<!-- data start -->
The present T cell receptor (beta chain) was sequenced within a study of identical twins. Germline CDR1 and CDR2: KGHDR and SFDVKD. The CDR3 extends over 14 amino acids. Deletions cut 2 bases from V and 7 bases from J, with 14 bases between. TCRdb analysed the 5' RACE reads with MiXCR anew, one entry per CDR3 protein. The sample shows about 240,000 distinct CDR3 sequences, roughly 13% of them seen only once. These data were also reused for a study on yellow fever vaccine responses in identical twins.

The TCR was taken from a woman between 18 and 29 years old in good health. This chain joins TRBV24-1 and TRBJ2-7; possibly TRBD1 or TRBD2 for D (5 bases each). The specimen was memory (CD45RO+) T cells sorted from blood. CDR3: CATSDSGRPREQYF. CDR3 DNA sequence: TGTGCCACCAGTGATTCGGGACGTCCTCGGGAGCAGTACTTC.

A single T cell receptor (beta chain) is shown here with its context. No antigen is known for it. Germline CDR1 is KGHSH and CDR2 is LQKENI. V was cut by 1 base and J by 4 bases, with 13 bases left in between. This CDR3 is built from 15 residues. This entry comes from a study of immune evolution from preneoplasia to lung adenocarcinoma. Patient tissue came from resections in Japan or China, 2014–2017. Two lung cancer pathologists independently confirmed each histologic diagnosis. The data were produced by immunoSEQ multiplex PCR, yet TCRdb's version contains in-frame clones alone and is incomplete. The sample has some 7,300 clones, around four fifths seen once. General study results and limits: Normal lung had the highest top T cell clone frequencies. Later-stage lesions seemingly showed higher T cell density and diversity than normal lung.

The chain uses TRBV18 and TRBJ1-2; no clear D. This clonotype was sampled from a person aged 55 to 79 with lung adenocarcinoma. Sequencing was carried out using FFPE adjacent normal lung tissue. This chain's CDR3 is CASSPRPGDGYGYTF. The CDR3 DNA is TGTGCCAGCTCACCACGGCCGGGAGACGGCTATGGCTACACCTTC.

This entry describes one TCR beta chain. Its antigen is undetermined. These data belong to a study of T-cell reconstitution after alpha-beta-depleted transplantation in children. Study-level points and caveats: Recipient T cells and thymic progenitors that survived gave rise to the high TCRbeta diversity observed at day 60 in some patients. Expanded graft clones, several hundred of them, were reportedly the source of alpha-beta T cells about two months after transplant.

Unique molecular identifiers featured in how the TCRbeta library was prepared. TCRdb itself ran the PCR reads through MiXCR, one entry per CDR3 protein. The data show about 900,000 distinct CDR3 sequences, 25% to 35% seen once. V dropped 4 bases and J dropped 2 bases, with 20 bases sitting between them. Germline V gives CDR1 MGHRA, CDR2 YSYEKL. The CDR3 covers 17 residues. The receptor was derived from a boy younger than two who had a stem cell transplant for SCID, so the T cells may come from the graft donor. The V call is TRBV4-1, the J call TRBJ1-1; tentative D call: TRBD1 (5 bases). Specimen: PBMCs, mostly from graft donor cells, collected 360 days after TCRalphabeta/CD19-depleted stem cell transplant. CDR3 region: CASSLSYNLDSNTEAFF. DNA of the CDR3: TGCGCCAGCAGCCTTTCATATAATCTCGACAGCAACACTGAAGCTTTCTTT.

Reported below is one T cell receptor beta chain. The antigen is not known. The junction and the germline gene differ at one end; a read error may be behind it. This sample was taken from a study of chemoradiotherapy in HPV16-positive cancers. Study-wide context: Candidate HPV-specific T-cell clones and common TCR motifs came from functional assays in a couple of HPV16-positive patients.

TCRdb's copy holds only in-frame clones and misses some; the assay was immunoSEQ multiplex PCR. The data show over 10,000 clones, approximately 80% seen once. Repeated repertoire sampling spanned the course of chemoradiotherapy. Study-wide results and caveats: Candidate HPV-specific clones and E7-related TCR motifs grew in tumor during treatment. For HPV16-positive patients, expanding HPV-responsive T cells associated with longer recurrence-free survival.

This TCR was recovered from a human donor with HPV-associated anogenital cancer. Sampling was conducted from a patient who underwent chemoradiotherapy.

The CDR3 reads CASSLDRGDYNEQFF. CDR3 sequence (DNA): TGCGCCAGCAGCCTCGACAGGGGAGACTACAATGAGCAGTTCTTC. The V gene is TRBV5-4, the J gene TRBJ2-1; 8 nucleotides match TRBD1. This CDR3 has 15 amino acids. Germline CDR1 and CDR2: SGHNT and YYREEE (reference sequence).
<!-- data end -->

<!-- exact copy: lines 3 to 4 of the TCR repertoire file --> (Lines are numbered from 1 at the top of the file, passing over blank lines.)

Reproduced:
A single T cell receptor (beta chain) is shown here with its context. No antigen is known for it. Germline CDR1 is KGHSH and CDR2 is LQKENI. V was cut by 1 base and J by 4 bases, with 13 bases left in between. This CDR3 is built from 15 residues. This entry comes from a study of immune evolution from preneoplasia to lung adenocarcinoma. Patient tissue came from resections in Japan or China, 2014–2017. Two lung cancer pathologists independently confirmed each histologic diagnosis. The data were produced by immunoSEQ multiplex PCR, yet TCRdb's version contains in-frame clones alone and is incomplete. The sample has some 7,300 clones, around four fifths seen once. General study results and limits: Normal lung had the highest top T cell clone frequencies. Later-stage lesions seemingly showed higher T cell density and diversity than normal lung.

The chain uses TRBV18 and TRBJ1-2; no clear D. This clonotype was sampled from a person aged 55 to 79 with lung adenocarcinoma. Sequencing was carried out using FFPE adjacent normal lung tissue. This chain's CDR3 is CASSPRPGDGYGYTF. The CDR3 DNA is TGTGCCAGCTCACCACGGCCGGGAGACGGCTATGGCTACACCTTC.